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|View from the peak: So long and thanks for all the fish...||| Print ||
|July / August 2010|
I’ve just changed abbreviations. Jumped over from HK to KL. Changed HKD to MYR. Moved from the muddy sky of Honkers to the muddy waters of the Lumpy Koala.
Kuala Lumpur is a breath of fresh air, literally, after two years of total internal and external immersion in the toxic waste that passes for oxygen in Hong Kong.
Hong Kong, I loved you, but you are killing yourself. Your lack of trust in air that you can’t see could well be your downfall.
In KL as in Australia, people can still see the heavens. And this view of the infinite is important. It opens our minds to possibilities. It encourages wonder. It allows a glimpse of our place in things beyond our selves. It enables optimism.
Huddled in its own muck, Hong Kong lacks this vision.
If it is a truth that we are all shaped by our environment, then the physical, political and economic environments of Hong Kong, and its much bigger owner, China, have an inevitable impact.
Creativity is stifled by many forces in this region – lack of political and informational freedom, rote-learning education, poverty, a familiarity and comfort with counterfeits and copies.
All of these play their part in diminishing the scope for the thought processes essential for originality.
The Government of Hong Kong has recognized this deficit. It has an increasing array of programs and plans to build arts hubs and other facilities in the hope that if you build it, creativity will come.
But you cannot impose creativity by decree. You cannot simply push a button and make it work. And you also actually have to want it – not just some of it.
I suspect that in Hong Kong, and certainly in the rest of China, creativity and originality are a little frightening. They are hard to control.
After all, the things totalitarian societies like China tend to fear the most – fluctuations, disturbances, imbalances, freedom of expression and thought, actions beyond the ordinary, individuality – are also the primary sources of creativity.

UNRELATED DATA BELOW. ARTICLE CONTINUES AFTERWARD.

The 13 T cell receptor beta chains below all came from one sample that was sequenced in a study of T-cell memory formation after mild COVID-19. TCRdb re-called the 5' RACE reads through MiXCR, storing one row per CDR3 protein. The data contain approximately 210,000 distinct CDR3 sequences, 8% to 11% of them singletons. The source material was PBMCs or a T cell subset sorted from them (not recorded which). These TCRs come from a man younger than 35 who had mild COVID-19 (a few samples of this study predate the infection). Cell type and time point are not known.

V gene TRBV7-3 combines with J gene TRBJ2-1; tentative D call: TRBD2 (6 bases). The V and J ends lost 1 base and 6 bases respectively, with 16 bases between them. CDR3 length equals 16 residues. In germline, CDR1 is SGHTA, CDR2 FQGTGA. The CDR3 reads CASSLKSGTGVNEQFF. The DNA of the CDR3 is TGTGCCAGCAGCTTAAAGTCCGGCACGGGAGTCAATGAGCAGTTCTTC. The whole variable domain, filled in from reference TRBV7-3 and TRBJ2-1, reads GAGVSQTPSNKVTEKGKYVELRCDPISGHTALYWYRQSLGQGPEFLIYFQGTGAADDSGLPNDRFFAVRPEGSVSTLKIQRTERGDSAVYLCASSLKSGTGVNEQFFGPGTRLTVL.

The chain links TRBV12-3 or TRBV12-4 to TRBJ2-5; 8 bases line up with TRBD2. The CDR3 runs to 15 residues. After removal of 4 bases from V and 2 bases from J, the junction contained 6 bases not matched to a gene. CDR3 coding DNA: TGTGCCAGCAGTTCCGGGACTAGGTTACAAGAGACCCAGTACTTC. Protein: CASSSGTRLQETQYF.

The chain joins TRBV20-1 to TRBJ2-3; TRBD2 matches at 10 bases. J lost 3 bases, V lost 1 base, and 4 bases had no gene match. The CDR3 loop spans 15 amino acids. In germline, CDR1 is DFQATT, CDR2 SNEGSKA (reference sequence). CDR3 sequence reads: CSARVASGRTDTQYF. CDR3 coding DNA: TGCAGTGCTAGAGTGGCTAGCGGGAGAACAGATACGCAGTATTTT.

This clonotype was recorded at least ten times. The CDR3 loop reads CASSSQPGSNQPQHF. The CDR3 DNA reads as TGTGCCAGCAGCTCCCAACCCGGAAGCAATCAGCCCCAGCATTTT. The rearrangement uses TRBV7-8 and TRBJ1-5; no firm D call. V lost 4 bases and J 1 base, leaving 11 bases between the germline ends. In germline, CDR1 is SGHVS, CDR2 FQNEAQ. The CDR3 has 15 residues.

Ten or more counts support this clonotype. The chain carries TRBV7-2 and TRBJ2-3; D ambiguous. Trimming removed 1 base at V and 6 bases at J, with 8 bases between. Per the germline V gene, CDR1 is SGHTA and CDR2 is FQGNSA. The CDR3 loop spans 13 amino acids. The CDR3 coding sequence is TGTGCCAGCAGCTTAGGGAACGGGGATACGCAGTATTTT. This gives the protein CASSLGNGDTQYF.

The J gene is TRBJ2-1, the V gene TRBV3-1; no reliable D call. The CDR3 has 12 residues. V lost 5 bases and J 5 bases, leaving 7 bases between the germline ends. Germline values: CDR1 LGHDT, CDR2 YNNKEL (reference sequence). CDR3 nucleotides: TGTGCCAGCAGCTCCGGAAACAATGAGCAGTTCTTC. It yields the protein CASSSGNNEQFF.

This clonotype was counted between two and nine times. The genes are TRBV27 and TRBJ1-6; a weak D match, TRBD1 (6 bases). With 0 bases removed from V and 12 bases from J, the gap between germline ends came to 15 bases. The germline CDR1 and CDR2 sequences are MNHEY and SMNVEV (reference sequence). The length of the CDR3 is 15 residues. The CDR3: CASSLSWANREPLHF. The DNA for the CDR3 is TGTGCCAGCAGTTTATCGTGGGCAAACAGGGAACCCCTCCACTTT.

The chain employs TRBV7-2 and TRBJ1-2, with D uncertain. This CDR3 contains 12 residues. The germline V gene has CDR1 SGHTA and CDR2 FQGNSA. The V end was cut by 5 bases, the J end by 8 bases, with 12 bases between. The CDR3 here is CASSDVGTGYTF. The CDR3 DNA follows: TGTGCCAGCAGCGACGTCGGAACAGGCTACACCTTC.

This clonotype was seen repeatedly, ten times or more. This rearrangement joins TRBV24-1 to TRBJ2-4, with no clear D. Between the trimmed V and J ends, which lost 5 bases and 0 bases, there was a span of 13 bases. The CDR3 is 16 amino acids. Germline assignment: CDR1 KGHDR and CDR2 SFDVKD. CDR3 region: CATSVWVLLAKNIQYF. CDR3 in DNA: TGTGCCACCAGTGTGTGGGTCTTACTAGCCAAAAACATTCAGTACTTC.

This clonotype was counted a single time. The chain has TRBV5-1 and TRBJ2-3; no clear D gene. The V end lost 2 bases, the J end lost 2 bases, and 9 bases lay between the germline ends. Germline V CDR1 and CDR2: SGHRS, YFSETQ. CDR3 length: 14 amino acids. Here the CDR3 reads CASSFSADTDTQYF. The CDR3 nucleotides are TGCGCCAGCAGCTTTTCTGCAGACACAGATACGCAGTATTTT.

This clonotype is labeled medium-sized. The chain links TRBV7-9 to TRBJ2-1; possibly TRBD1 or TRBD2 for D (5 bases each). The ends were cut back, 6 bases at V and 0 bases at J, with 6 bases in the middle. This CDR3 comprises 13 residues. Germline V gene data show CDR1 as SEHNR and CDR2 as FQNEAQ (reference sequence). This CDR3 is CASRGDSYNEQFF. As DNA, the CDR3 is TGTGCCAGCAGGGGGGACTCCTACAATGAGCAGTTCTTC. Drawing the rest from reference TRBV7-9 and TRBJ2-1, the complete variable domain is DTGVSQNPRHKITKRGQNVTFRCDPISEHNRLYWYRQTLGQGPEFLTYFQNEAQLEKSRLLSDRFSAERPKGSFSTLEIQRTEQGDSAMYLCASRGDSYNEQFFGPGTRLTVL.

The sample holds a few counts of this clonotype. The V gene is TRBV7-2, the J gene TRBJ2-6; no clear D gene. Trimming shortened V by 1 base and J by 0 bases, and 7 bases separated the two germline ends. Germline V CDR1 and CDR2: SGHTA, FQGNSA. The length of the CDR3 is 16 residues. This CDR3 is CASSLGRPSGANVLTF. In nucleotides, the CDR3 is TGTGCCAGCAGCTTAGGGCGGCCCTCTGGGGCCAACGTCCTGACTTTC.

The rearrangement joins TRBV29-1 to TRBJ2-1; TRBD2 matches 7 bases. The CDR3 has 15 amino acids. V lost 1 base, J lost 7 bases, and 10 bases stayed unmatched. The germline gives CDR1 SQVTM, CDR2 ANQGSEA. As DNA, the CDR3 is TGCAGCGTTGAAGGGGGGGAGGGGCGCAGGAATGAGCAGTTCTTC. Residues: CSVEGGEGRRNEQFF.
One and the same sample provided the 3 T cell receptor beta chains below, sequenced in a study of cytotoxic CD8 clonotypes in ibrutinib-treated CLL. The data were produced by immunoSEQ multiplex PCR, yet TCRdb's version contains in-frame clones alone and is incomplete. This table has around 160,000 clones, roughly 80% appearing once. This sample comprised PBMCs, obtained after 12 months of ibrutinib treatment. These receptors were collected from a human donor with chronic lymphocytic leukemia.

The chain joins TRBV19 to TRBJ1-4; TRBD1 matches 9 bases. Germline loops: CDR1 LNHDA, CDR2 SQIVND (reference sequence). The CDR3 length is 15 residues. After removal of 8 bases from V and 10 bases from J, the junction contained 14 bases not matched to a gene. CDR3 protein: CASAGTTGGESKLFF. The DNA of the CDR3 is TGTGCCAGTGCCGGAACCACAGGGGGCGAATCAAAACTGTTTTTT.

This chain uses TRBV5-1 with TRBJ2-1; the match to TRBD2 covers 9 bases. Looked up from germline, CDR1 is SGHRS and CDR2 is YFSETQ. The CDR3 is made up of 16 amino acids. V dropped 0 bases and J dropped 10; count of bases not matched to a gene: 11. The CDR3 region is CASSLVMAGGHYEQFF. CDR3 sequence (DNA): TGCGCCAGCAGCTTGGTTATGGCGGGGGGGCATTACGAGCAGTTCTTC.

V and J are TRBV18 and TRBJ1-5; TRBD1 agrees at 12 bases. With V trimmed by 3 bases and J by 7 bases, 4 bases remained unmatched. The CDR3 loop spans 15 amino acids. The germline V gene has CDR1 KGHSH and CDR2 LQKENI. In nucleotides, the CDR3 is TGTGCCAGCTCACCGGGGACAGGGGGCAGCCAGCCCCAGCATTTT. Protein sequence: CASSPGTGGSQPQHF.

All the money in the world will not change that.
Much to love
Having given my hosts of the past two years this gentle slapping, it would be churlish of me not to also give breath to the many wonders of Hong Kong as I write my last View from the Peak.
First, the food. In a word – yum. Or at least yum cha. Any nation that can get me hooked on chicken feet and fish congee knows what they are doing.
The variety of food is startling, from the raucous delights of the wet markets and dai pai dong with their frogs and turtles and snakes for sale, to the Michelin-starred restaurants which pepper this city.
And once you’ve done eating, you can always shop. The plethora of malls and high end emporia would keep even the gals from Sex and the City happy.
Getting around is easy too. The public transport system is the eighth wonder of the world – clean, punctual, cheap. That, combined with the ever present taxis and drivers who know where they are going, make Hong Kong a shining example we could all learn from.
The people also are clean and punctual, smiling and charming, generally polite and well behaved. Crime is virtually invisible.
Then there are the many green belts, the lungs of the city which have not yet been paved over or clogged with high-rises. I was amazed by the profusion of wildlife I saw as I literally got lost in Hong Kong.
And, of course, there is the harbour. The daily bustle of ferries and container ships and the nightly show of lights, still excite, even as the harbour slowly shrinks as more and more land is reclaimed for more and more skyscrapers and offices for bankers.
A pearl of the orient? It’s sadly lost that lustre. Fragrant harbour? More like Pong Kong now.
But exciting, economically important, and worth a look? Undoubtedly. If only you could see it. ■
*Mark Douglas is an Australian journalist and corporate media adviser now based in Kuala Lumpur.